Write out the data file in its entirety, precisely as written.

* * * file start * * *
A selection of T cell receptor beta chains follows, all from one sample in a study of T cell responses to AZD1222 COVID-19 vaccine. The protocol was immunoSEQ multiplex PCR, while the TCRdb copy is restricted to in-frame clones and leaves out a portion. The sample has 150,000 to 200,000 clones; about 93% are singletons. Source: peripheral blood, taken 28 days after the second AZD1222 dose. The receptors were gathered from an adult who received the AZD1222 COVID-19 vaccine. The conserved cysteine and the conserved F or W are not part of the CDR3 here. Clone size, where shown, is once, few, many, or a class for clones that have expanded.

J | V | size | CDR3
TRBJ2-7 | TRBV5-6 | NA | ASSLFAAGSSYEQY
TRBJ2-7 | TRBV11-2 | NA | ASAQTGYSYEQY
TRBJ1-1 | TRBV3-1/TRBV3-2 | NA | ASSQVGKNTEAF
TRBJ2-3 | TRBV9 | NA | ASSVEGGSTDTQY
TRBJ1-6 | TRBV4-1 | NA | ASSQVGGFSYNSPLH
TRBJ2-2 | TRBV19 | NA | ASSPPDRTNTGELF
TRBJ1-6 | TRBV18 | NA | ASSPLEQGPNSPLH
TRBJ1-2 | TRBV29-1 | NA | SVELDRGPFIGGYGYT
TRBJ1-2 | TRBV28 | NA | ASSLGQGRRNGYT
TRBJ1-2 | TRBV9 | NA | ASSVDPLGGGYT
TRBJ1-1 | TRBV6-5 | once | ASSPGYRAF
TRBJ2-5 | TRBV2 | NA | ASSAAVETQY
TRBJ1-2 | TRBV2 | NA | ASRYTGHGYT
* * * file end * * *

A selection of T cell receptor beta chains follows, all from one sample in a study of T cell responses to AZD1222 COVID-19 vaccine. The protocol was immunoSEQ multiplex PCR, while the TCRdb copy is restricted to in-frame clones and leaves out a portion. The sample has 150,000 to 200,000 clones; about 93% are singletons. Source: peripheral blood, taken 28 days after the second AZD1222 dose. The receptors were gathered from an adult who received the AZD1222 COVID-19 vaccine. The conserved cysteine and the conserved F or W are not part of the CDR3 here. Clone size, where shown, is once, few, many, or a class for clones that have expanded.

J | V | size | CDR3
TRBJ2-7 | TRBV5-6 | NA | ASSLFAAGSSYEQY
TRBJ2-7 | TRBV11-2 | NA | ASAQTGYSYEQY
TRBJ1-1 | TRBV3-1/TRBV3-2 | NA | ASSQVGKNTEAF
TRBJ2-3 | TRBV9 | NA | ASSVEGGSTDTQY
TRBJ1-6 | TRBV4-1 | NA | ASSQVGGFSYNSPLH
TRBJ2-2 | TRBV19 | NA | ASSPPDRTNTGELF
TRBJ1-6 | TRBV18 | NA | ASSPLEQGPNSPLH
TRBJ1-2 | TRBV29-1 | NA | SVELDRGPFIGGYGYT
TRBJ1-2 | TRBV28 | NA | ASSLGQGRRNGYT
TRBJ1-2 | TRBV9 | NA | ASSVDPLGGGYT
TRBJ1-1 | TRBV6-5 | once | ASSPGYRAF
TRBJ2-5 | TRBV2 | NA | ASSAAVETQY
TRBJ1-2 | TRBV2 | NA | ASRYTGHGYT